Magnus Lindberg burst onto the contemporary music scene in the 1980s with his early work Kraft (as in "power", and not the American food conglomerate and inventor of Velveeta cheese by-product substance), an avant-garde spectacular that took the "sound mass" procedures of Berio or Xenakis and wedded them to an explosive rhythmic energy. He's broadened his style since then, taking in tonal elements and even the occasional tune, but the rhythmic vitality remains, and his coloristic gifts, his ear for ever new and remarkable instrumental sound combinations, have only increased. Aura is a four-movement symphony as indescribable as it is a joy to hear. Dedicated to the memory of Lutoslawski, the piece shows its composer similarly possessed of a vibrant, communicative personal musical language. Although it plays continuously for about 37 minutes, newcomers to Lindberg's sound creations should start with the finale, a sort of dance that begins with simple tunefulness before finding itself in a sort of riotous minimalist hell. It's hugely fun, as is the entire work.
Jakob Lindberg was born in Sweden and developed his first passionate interest in music through the Beatles. After studying music at Stockholm University he came to London to study at the Royal College of Music. Under the guidance of Diana Poulton he decided towards the end of his studies to focus on Renaissance and baroque music.
This CD features Esa-Pekka Salonen and the Finnish Radio Symphony Orchestra with two major important works by Finnish composer Magnus Lindberg. The composer himself plays the solo part in the Piano Concerto (1990-94). The large-scale orchestral piece KRAFT (1983-85) features the Toimii Ensemble, in which Lindberg plays piano and percussion. This group was founded by Lindberg and Salonen in 1981 and has provided the composer with a laboratory for his sonic development. KRAFT meant for Lindberg the compositional breakthrough and earned him the UNESCO rostrum in 1986 and the Nordic Music Prize in 1988. Magnus Lindberg here performs on piano as a member of the Tomii Ensemble.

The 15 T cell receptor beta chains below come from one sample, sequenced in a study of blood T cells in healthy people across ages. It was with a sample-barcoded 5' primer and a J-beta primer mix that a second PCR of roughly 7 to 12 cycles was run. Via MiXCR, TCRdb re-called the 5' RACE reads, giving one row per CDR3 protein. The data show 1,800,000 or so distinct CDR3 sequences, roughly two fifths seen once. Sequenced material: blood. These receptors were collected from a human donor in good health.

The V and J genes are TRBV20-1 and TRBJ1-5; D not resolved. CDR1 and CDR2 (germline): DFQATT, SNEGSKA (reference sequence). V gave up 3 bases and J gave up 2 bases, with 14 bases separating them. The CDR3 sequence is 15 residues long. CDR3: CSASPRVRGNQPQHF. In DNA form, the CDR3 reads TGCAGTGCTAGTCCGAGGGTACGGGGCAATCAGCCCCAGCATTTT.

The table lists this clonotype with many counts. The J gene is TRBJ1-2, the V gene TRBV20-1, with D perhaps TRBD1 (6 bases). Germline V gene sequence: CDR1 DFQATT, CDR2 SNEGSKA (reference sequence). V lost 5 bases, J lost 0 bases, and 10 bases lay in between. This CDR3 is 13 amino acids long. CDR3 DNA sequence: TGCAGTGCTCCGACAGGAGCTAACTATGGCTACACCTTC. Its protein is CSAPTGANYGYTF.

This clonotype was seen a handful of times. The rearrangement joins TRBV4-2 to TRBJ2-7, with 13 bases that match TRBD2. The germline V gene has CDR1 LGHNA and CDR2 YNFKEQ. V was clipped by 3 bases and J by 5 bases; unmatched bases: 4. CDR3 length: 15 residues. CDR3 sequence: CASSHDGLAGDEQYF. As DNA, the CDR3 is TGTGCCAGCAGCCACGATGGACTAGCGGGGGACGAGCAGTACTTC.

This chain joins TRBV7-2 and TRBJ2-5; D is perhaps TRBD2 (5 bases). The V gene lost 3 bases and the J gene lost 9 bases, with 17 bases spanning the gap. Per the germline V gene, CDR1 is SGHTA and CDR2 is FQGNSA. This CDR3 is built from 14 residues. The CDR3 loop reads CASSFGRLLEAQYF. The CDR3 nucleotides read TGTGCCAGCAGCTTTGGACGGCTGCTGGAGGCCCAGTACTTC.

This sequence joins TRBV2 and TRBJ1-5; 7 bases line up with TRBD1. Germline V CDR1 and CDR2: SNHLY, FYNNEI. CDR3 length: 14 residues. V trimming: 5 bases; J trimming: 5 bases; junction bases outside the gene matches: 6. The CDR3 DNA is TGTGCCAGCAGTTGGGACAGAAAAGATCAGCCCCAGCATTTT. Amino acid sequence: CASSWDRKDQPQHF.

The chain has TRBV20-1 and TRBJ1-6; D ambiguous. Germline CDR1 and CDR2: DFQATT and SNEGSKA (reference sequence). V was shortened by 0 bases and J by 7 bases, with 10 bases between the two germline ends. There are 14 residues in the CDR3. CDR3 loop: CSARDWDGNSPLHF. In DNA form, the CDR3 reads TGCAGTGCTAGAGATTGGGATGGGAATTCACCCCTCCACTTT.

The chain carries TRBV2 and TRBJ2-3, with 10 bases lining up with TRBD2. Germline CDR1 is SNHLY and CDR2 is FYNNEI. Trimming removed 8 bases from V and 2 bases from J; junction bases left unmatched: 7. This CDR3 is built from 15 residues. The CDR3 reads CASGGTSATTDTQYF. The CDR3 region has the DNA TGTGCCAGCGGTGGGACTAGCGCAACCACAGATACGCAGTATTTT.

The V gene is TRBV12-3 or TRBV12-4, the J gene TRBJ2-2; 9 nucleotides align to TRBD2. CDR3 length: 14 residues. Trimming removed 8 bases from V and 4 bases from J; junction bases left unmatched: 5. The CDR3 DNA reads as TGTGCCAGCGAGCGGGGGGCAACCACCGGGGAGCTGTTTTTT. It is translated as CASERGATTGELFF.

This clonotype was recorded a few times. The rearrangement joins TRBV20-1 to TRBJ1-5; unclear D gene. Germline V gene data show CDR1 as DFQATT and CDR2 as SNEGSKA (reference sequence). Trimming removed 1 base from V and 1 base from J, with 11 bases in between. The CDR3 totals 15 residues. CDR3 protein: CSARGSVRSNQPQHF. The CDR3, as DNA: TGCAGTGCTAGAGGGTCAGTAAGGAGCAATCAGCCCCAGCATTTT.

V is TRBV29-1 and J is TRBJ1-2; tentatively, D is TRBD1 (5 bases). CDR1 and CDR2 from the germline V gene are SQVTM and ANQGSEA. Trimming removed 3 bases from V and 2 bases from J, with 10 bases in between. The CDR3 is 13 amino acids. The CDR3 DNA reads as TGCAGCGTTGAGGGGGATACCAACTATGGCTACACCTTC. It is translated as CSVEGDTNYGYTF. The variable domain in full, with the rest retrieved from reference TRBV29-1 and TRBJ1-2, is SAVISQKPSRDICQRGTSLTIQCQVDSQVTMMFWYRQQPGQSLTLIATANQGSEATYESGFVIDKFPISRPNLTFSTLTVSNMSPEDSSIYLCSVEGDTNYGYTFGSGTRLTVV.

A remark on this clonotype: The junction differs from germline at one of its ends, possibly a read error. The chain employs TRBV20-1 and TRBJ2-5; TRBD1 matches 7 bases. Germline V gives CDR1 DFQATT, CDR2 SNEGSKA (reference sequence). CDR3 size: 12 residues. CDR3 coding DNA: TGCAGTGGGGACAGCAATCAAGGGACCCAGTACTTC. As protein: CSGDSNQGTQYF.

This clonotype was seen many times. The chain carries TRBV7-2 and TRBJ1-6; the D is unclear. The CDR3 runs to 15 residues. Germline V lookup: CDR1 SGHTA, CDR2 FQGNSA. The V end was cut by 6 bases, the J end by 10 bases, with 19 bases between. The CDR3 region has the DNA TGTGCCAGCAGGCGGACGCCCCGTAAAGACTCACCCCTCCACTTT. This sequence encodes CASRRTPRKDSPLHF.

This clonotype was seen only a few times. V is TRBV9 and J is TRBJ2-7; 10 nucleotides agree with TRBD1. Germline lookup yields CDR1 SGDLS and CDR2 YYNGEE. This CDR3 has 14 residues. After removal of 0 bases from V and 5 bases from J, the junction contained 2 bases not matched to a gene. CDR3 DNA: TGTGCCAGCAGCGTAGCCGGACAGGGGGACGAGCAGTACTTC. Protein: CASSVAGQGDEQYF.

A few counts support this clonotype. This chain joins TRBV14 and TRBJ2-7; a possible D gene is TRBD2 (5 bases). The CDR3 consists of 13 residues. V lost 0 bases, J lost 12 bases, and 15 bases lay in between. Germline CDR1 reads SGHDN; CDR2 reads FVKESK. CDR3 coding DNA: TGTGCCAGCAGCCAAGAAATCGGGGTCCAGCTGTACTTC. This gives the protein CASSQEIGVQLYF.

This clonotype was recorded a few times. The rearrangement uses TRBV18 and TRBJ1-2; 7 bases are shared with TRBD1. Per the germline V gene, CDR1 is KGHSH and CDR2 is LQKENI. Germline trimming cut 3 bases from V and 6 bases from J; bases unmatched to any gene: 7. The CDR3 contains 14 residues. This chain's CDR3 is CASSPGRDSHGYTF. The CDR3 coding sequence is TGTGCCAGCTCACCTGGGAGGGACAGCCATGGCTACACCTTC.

The Swedish lutenist, Jakob Lindberg, developed his first passionate interest in music through the Beatles. He started to play the guitar and soon became interested in the classical repertoire. From the age of 14 he studied with Jörgen Rörby who also gave him his first tuition on the lute. After reading music at Stockholm University he went to London to study at the Royal College of Music. Here he further developed his knowledge of the lute repertoire under the guidance of Diana Poulton and decided towards the end of his studies to concentrate on Renaissance and Baroque music.
Oskar Lindberg was a composer of popular organ and choral works. I have previously reviewed his Requiem, an impressive score of richly melodic bent. It is hardly surprising he veered towards these particular genres, as he was organist at the Engelbrekt Church in Stockholm for forty years. He also taught music at the city’s Royal College of Music. A homebird by inclination, he never strayed further afield. His orchestral music includes one symphony, two rhapsodies, four suites, five symphonic poems and six small orchestral pieces. Two of the works on this release, the Symphony and Fiddler Per, He Fiddled are receiving their world premiere recordings.
Christian Lindberg is perhaps the first classical trombonist to maintain a successful full-time performing career as a soloist. Though now considered among the instrument's foremost exponents, he actually took up the trombone fairly late, only starting playing at age 17 after hearing recordings by the great jazz trombonist Jack Teagarden. By 19, Lindberg was the principle trombonist of the Royal Opera Orchestra in Stockholm. But he left that position after just a year, saying he was bored playing in an orchestra.